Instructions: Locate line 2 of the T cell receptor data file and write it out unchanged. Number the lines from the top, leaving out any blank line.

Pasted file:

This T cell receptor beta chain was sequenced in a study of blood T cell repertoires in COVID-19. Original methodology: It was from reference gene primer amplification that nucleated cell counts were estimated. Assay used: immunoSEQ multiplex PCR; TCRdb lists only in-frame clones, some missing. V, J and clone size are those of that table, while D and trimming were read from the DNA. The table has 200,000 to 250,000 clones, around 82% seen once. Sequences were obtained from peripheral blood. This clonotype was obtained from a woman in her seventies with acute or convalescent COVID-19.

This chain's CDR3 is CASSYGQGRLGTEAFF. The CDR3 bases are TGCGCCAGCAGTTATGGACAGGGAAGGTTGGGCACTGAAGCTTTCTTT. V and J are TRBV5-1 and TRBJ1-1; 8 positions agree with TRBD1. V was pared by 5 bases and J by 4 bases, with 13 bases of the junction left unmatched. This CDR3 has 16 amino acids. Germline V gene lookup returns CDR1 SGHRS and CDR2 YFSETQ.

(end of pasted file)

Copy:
This chain's CDR3 is CASSYGQGRLGTEAFF. The CDR3 bases are TGCGCCAGCAGTTATGGACAGGGAAGGTTGGGCACTGAAGCTTTCTTT. V and J are TRBV5-1 and TRBJ1-1; 8 positions agree with TRBD1. V was pared by 5 bases and J by 4 bases, with 13 bases of the junction left unmatched. This CDR3 has 16 amino acids. Germline V gene lookup returns CDR1 SGHRS and CDR2 YFSETQ.